The majority of media companies know that having an abundance of user data at their fingertips allows their businesses to flourish. In fact, publishers need rich user data to understand their audience members, keep people’s attention focused on their brands, and grow their subscription and advertising revenue streams.
But recent research from the Reuters Institute for the Study of Journalism highlights that news companies are struggling to collect people’s information online. More specifically, the study outlines how 32% of people worldwide don’t trust news media companies to handle their data.
And since user data is critical to the success of your organisation, you’ll need to convince them to provide their personal information by becoming registered users.
Luckily, persuading your media company’s audience to hand over their user data doesn’t have to be a complicated process. All you need to do is adjust your data strategy while reinforcing the value of becoming a registered user.
Personalise experiences for registered users with first-party data
With so many competing media brands and online services, publishers need to go beyond their content to convince users it’s worth taking the time to register on their Web sites or apps.
One simple way to build up your company’s registration value proposition is to offer personalised user experiences. Research from McKinsey & Company even reveals 71% of people actually want companies to personalise their relationships with users.
In the past, media organisations have turned to third-party data to power custom experiences. But since Chrome is now phasing out third-party cookies, media companies need to find other ways to collect data for their personalisation tools.
Instead, organisations can persuade users to register and subscribe to their Web sites in return for personalised experiences using their first-party data.
“[Subscription] services need to employ strategies that build loyalty, provide added value, and offer personalisation to compete in the global marketplace,” said Rande Price, vice president of research for Digital Content Next.
And offering users personalisation — whether that be through notifications, e-mail campaigns, or content recommendations — can give them the push they need to hand over their data.
The importance of owning your user data
It feels like tech giants have a new data breach or scandal around irresponsible data handling every year.
For this reason, it’s critical that media companies operate independently of tech giants. The reality is that Big Tech companies lose the trust of their users with every data scandal — so how can you expect your audience to trust you if you’re relying on a tech giant to gather and access their data?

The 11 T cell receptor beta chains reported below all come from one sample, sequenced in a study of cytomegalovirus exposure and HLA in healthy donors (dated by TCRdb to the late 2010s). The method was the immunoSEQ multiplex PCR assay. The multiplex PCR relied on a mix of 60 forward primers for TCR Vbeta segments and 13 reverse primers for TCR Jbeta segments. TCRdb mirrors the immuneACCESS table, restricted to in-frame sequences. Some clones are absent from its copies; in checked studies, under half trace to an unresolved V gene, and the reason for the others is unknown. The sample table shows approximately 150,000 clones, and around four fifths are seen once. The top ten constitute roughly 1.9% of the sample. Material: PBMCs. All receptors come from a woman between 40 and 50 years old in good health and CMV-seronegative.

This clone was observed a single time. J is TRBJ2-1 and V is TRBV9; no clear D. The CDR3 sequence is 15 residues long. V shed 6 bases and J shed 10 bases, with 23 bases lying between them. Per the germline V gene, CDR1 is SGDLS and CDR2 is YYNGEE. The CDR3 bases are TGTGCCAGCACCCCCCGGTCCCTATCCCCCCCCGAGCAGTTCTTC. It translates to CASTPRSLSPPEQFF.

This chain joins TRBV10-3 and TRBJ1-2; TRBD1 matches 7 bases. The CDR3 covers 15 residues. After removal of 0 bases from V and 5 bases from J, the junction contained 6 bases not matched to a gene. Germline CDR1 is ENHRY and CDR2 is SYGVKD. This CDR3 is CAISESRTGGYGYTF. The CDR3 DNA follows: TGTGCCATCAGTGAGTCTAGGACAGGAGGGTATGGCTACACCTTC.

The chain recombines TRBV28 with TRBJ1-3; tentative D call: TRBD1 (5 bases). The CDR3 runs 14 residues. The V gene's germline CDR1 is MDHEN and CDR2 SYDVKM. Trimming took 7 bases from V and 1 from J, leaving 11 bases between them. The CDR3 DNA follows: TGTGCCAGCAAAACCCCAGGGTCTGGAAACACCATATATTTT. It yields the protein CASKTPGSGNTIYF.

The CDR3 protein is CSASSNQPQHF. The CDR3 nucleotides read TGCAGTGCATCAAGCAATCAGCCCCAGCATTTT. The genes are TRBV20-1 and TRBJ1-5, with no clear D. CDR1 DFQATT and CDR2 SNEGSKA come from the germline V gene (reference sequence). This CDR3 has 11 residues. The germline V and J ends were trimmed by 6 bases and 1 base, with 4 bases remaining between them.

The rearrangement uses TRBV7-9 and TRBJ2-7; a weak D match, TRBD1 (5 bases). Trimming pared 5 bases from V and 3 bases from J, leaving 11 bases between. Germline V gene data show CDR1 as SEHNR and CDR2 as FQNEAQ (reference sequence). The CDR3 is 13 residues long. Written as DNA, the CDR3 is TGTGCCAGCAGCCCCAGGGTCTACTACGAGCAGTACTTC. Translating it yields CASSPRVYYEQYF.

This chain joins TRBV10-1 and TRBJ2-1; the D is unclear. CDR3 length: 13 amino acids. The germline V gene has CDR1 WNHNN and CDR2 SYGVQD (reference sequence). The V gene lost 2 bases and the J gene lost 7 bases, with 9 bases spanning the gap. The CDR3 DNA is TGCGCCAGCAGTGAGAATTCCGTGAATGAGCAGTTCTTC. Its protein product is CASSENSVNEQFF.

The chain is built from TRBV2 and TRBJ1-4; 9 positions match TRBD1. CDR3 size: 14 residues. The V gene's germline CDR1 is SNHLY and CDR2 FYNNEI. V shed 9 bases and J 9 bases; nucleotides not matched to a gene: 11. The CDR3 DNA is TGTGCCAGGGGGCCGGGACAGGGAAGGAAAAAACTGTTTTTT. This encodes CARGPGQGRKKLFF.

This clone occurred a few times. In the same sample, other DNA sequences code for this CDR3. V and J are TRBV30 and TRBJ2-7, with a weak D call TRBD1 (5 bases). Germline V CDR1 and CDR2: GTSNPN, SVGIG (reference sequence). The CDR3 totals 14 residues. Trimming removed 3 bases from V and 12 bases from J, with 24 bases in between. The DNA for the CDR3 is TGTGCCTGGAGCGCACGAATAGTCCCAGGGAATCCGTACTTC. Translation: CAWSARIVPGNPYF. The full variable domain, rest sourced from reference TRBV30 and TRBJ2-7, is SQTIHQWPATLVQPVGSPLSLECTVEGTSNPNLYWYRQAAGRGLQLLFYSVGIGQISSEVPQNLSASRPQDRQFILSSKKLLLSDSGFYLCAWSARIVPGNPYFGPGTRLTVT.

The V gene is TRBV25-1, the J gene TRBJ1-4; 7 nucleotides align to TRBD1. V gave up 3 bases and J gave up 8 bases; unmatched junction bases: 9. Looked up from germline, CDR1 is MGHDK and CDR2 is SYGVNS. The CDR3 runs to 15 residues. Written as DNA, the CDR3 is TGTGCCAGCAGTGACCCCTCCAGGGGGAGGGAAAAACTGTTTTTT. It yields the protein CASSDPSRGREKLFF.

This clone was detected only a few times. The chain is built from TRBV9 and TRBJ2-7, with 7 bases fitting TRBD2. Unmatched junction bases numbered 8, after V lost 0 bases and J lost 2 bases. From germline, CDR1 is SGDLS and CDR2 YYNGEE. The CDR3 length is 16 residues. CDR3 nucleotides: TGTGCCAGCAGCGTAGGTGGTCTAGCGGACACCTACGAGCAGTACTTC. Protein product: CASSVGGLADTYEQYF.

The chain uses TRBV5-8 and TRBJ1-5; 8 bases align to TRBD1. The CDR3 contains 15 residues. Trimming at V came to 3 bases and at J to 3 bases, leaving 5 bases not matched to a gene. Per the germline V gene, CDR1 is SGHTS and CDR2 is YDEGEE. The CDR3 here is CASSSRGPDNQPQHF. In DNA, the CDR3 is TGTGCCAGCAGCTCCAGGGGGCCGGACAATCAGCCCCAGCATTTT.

One of the easiest ways to earn the trust of online audiences is to ensure your organisation has complete ownership over its user data. This means moving the focus away from third-party data and toward the first-party data collected directly on your own digital properties.
“Registration from a user means ‘I trust you’ and ‘I also trust you with my data,’” said Jo Holdaway, ESI Media’s chief data and marketing officer. “You have to be very respectful to your audience to get them to come back.”
When your media company owns all of its user data, your organisation can reassure audience members that it isn’t associated with data leaks and scandals from other companies. You’ll also be able to communicate that your organisation handles data responsibly since it would only collect and store information that users consent to hand over once they register.
Swap on-site engagement opportunities for registration data
Although personalisation and data integrity are effective tools in winning over user data, there’s still another way to persuade anonymous audiences to submit their personal information. Media organisations can enhance their ability to earn registration data by offering interactive digital experiences just for registered users.
According to Viafoura data, implementing audience engagement tools in even the most basic way can make up 30%-50% of user registrations on publisher Web sites.
The bottom line is people want to engage with each other, content, and authors on your company’s Web site. Giving users opportunities to interact on site in return for their data will, therefore, encourage them to become registered, known users.
Ultimately, each of these registration-boosting strategies has the power to encourage users to give up their data. Even so, it’s important to use a combination of all three methods to maximise the value of your registration proposition and earn the best business results.